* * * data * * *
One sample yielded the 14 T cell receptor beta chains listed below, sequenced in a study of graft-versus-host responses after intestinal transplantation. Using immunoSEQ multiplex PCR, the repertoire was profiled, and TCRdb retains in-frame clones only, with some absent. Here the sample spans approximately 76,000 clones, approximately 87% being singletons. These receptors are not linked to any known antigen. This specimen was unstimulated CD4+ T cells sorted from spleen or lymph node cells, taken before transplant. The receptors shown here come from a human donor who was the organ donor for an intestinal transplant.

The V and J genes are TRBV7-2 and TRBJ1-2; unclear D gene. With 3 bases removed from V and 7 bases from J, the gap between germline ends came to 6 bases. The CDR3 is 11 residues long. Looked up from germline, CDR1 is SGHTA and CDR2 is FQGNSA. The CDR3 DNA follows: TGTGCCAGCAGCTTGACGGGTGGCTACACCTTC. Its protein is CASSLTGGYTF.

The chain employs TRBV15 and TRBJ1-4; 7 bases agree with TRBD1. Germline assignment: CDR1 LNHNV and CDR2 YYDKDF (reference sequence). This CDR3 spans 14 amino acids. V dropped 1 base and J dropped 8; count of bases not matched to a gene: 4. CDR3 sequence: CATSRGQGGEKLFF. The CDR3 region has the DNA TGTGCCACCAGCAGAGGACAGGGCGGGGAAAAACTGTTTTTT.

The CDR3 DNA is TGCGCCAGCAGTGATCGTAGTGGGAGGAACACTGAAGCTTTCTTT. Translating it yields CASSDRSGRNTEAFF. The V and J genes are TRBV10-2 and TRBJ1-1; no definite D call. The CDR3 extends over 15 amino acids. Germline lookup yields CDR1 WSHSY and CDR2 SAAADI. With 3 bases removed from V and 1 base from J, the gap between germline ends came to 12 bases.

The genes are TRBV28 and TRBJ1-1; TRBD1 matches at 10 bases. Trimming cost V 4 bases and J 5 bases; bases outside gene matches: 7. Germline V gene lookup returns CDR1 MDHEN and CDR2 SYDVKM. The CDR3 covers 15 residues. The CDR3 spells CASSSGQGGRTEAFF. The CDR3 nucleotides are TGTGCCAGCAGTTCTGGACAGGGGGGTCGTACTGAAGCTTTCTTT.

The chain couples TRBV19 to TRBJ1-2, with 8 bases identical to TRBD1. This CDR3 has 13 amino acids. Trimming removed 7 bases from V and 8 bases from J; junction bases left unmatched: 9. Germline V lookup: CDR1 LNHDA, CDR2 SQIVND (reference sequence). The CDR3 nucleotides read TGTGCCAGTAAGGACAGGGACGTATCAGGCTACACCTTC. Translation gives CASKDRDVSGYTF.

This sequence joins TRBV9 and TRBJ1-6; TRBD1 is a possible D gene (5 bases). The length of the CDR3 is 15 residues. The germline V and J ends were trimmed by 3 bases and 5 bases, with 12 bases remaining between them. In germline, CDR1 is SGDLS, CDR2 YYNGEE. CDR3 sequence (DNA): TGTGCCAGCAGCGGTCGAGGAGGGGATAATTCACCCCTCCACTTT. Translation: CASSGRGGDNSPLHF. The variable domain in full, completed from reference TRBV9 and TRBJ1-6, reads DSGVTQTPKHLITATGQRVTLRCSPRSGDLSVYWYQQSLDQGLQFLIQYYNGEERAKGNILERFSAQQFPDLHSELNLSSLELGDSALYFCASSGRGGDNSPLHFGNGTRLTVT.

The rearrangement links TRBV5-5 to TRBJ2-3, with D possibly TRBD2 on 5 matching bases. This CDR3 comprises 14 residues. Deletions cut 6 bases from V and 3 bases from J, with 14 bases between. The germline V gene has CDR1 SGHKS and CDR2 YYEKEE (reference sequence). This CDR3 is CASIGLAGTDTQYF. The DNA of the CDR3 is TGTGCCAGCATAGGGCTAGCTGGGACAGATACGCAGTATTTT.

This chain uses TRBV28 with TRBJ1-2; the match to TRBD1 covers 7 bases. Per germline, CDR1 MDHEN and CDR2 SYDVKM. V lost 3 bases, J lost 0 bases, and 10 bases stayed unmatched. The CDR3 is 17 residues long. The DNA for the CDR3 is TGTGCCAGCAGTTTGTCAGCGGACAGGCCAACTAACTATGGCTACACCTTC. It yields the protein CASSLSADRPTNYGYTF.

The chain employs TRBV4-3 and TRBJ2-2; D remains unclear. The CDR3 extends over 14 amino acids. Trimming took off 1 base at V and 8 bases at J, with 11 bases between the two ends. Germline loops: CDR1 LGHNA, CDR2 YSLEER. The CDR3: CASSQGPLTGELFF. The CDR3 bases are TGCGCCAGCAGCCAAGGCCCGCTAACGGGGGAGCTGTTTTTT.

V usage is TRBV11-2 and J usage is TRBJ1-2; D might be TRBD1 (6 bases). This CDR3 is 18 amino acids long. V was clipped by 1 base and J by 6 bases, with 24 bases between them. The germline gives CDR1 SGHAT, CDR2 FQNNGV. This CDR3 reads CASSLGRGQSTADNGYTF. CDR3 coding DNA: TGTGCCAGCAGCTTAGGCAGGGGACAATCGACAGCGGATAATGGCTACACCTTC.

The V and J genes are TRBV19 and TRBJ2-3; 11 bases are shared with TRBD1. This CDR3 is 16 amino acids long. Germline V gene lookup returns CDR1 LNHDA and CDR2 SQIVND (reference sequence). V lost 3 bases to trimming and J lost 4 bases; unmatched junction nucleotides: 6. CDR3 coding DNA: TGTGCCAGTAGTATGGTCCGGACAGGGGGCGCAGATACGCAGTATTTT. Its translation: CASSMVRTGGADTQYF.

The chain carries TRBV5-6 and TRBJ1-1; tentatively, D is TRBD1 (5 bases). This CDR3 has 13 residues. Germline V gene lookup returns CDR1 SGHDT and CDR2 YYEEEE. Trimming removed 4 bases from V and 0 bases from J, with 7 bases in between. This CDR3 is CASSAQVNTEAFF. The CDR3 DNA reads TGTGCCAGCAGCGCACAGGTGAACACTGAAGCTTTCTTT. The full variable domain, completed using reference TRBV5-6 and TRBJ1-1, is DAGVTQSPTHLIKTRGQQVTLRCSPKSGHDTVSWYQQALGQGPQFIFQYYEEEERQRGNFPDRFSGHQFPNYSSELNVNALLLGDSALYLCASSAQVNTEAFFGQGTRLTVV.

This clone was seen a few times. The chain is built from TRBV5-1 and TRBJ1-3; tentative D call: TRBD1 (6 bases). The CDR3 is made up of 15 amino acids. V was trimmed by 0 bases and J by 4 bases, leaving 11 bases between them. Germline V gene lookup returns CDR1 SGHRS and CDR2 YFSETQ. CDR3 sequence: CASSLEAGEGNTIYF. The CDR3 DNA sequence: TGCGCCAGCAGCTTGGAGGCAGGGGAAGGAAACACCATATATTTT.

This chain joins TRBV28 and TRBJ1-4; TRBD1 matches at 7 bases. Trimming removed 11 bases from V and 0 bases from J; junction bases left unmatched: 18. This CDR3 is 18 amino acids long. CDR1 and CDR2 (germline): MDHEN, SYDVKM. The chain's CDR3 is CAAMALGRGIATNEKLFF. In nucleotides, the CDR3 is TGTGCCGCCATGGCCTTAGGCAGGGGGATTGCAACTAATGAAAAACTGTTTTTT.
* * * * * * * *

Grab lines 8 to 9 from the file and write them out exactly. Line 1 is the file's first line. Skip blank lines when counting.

The rearrangement links TRBV5-5 to TRBJ2-3, with D possibly TRBD2 on 5 matching bases. This CDR3 comprises 14 residues. Deletions cut 6 bases from V and 3 bases from J, with 14 bases between. The germline V gene has CDR1 SGHKS and CDR2 YYEKEE (reference sequence). This CDR3 is CASIGLAGTDTQYF. The DNA of the CDR3 is TGTGCCAGCATAGGGCTAGCTGGGACAGATACGCAGTATTTT.

This chain uses TRBV28 with TRBJ1-2; the match to TRBD1 covers 7 bases. Per germline, CDR1 MDHEN and CDR2 SYDVKM. V lost 3 bases, J lost 0 bases, and 10 bases stayed unmatched. The CDR3 is 17 residues long. The DNA for the CDR3 is TGTGCCAGCAGTTTGTCAGCGGACAGGCCAACTAACTATGGCTACACCTTC. It yields the protein CASSLSADRPTNYGYTF.